Just like the beginning of school every year, this time of year is both exhilarating and melancholy. Everything seems to happen at once. The Advent season requires lots of special music at special worship services; when I am teaching, the semester or term usually ends about a week before Christmas, requiring lots of grading and turning in grades; and our home is the hub for family Christmas celebrations, meaning that there’s a whole lot of cleaning and cooking going on. But then, all the excitement is over, and the end of the year is upon us.
Generally, the end of the year is a happy time, because Emily’s birthday is on New Year’s Eve Eve, and Max’s and my New Year’s Eve tradition is that we stay in. I plan and cook a wonderful dinner and we watch one of several old movies, most of which feature Cary Grant, the man for whom tuxedoes were invented: “Notorious,” “Holiday,” “Casablanca,” “The Apartment,” or “The Awful Truth,” all of which end well.
We stay in because I had a horrible experience one year: my boyfriend Jim and I went on a double date with his friend Tim, and Tim’s girlfriend Glenda. We were headed back to Blue Springs from the Blue Ridge cinema when some person who had been overserved at some bar came at us on the wrong side of the road. As Jim swerved, the drunk did, too, and he ended up T-boning us on Highway 40. I spent the rest of New Year’s Eve and Day in the hospital in Independence. Tim was the most severely injured, as several of his ribs were broken. My injuries showed up later in the form of migraine headaches, which disappeared only after my doctor pushed the bones in my neck back into place. From that time, going out on New Year’s Eve has held no allure.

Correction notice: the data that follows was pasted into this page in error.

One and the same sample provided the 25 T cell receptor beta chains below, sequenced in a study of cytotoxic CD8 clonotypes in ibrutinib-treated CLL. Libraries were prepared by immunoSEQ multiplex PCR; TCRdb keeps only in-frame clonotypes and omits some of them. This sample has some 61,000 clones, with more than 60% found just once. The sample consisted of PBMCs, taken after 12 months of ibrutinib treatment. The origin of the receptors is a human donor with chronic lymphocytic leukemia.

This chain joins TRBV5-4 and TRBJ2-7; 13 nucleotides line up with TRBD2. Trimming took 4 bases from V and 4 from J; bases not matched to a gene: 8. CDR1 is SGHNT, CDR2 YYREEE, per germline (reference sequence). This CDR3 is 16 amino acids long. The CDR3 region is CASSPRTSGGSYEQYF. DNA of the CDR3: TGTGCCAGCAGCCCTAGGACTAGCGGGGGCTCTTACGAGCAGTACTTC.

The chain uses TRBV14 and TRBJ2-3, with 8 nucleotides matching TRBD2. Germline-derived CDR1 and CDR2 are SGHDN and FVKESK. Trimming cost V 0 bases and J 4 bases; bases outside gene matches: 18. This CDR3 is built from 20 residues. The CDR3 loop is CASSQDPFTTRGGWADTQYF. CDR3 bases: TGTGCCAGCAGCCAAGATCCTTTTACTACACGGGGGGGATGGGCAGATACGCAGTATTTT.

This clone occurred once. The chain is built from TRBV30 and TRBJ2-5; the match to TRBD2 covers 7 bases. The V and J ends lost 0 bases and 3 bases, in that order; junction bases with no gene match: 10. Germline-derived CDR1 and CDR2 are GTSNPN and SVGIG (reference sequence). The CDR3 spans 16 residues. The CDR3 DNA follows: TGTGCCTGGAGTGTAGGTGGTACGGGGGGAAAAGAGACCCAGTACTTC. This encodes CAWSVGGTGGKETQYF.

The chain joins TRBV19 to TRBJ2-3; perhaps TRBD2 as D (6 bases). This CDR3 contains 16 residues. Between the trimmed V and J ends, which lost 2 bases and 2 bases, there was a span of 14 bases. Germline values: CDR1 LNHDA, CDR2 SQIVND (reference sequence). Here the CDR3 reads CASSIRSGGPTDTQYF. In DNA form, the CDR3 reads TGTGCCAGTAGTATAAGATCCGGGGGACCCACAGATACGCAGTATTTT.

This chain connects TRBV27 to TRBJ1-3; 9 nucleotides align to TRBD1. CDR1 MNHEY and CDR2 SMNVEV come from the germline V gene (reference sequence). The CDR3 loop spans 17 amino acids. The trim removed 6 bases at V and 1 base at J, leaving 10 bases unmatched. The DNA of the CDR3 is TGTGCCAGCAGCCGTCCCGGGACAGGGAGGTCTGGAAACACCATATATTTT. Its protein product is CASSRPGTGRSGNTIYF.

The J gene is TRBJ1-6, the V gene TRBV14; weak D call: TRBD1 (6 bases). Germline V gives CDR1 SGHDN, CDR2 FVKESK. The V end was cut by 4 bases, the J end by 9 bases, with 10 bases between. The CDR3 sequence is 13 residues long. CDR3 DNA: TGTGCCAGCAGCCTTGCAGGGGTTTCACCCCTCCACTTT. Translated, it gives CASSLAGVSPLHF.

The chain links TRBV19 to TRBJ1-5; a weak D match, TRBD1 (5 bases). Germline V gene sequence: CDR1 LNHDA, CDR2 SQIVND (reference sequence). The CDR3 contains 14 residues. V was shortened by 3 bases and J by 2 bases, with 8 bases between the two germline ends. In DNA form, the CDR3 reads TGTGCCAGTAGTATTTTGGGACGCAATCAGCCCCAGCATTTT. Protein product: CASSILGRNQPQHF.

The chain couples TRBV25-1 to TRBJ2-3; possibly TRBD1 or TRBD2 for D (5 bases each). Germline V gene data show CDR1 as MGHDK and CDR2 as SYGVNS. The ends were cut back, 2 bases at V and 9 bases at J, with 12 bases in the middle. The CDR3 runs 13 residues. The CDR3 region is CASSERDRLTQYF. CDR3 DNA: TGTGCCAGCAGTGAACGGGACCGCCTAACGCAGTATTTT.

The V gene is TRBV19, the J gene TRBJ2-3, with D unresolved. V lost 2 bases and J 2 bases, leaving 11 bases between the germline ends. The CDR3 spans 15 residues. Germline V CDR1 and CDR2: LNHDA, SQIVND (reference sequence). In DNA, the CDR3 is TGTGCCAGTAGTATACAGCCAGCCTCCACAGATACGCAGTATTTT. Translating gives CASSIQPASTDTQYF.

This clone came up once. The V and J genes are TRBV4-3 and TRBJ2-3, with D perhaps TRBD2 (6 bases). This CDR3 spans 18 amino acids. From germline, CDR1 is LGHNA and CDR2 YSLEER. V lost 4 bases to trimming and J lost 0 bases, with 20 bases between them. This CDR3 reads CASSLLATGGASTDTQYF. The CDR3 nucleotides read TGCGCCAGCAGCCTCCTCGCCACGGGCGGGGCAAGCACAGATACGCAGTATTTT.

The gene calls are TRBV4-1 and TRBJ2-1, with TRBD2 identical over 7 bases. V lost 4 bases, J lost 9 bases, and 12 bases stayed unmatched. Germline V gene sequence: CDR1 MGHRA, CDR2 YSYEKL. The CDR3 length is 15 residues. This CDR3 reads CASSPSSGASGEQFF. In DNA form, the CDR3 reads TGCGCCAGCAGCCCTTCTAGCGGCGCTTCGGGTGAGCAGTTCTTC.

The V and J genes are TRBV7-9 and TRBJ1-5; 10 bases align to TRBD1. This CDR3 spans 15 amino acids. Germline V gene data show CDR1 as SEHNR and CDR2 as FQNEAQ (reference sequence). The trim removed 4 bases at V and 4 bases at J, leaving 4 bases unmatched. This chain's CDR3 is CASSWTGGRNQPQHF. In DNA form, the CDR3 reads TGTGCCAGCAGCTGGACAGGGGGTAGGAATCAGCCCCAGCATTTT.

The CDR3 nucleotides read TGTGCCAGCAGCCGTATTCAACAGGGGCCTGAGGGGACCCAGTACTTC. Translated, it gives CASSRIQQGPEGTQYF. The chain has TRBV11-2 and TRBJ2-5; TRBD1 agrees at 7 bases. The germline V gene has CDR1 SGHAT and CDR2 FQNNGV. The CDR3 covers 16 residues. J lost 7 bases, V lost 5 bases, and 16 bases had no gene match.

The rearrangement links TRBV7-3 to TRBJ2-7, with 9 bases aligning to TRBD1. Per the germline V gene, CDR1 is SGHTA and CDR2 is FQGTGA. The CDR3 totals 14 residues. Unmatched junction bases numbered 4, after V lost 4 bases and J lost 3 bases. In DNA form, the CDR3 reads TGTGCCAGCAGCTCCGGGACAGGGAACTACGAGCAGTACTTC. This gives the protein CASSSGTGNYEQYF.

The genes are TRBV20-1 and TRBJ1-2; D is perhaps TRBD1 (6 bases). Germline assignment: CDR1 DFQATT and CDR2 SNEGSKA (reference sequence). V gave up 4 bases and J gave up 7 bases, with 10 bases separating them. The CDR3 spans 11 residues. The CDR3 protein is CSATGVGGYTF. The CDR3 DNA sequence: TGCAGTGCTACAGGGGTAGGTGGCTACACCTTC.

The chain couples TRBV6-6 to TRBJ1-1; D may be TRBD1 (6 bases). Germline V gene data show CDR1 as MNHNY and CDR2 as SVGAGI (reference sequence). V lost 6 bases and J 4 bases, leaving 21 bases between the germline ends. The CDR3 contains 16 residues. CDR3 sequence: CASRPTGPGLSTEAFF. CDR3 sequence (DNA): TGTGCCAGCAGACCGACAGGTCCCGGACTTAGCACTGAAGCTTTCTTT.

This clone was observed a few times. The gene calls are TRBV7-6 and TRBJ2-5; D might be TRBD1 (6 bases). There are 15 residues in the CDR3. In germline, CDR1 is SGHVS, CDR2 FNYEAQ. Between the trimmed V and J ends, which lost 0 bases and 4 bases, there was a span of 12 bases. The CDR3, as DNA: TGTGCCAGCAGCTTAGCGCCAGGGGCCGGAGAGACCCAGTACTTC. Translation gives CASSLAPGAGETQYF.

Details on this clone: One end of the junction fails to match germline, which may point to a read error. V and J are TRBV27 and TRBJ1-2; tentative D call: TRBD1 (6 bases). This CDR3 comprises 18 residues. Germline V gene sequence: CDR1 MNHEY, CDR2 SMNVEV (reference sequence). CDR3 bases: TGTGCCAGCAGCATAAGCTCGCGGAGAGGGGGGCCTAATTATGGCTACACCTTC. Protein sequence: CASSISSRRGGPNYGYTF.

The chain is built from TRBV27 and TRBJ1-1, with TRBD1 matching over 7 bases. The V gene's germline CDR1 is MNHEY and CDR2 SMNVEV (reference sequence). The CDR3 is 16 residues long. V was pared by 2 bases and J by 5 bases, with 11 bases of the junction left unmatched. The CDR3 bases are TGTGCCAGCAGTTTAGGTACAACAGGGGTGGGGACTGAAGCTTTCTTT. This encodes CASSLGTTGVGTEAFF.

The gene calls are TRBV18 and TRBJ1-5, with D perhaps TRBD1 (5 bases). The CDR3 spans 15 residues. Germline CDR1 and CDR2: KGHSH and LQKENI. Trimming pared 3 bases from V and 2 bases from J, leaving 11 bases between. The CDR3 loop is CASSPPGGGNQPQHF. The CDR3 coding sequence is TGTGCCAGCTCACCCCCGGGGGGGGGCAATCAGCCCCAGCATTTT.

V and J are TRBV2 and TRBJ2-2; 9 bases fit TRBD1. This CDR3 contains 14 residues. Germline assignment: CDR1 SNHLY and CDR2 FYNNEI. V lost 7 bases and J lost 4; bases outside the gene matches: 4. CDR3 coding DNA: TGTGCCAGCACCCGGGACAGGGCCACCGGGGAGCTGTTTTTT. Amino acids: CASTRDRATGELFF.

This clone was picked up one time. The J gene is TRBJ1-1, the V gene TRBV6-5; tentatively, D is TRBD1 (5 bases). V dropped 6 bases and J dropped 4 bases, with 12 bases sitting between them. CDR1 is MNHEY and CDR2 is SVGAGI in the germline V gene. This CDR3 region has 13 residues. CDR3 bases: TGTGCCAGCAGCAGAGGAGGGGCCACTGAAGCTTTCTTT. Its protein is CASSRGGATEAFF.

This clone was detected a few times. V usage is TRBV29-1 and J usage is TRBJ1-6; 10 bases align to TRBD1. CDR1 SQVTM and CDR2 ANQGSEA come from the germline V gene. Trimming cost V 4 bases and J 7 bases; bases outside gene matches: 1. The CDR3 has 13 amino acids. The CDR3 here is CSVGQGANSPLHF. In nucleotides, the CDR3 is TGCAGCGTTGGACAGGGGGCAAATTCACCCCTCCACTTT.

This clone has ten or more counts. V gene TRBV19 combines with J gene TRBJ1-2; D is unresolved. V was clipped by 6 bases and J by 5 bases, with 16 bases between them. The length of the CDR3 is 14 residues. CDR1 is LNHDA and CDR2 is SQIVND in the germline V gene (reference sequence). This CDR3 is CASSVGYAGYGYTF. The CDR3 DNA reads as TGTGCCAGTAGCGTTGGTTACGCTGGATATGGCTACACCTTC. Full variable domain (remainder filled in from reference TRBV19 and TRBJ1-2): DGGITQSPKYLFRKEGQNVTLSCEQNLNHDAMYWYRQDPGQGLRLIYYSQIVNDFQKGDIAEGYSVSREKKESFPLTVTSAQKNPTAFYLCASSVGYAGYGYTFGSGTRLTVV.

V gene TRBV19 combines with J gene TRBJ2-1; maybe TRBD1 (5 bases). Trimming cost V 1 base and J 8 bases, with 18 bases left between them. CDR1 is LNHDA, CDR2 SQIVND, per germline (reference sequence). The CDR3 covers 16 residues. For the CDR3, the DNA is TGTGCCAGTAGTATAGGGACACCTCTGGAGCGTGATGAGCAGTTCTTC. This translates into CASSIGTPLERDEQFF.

Max and I did, however, venture out one year. We went to a party, which sounded like fun, even though it meant trying something new. We told Emily, who was about 16 at the time, that we would be gone for an hour or so. We had been at the party for no longer than 30 minutes when one of the women at the party told me that her son called her to say that he had seen Emily at Taco Bell and she said that Max and I would be home about 11, and so he could come over to ring in the New Year. Max and I looked at each other, said our good-byes, and headed home. Only Emily was there when we arrived, but within 15 minutes, teenagers started arriving by what seemed the carload. She was horrified, and more horrified when I came downstairs in my bathrobe and started playing the piano. The kids left pretty quickly after that. We had the requisite conversation regarding inviting people to the house, and she said, “But Mom! I asked only two people to come over! They asked everybody else! It wasn’t me!”
Staying in on New Year’s Eve is a good thing.
As bustling and comforting as this time of year is, though, it also holds a certain sadness. The year is over. I began the year hoping to achieve certain things, many of which remained un-achieved. I had hoped for certain things, some of which have occurred, but many of which have not. The days are short, the temperature cold, and snow and sleet pelt us when we least need it. I think about what I want to happen in the year to come, and I know that 365 days later, I will chastise myself for those things on the list that are left undone.
Nevertheless, I count myself lucky that I have made it through another year. I have hope for what is to come, and I expect that at the end of another year, I will yet again find myself both satisfied and wanting. The year ahead holds promise, but also anticipation. What will be on January 1, 2017? Time, of course, will tell, but I’m betting on something good.
Deborah Mitchell is a a local attorney and a Municipal Court Judge.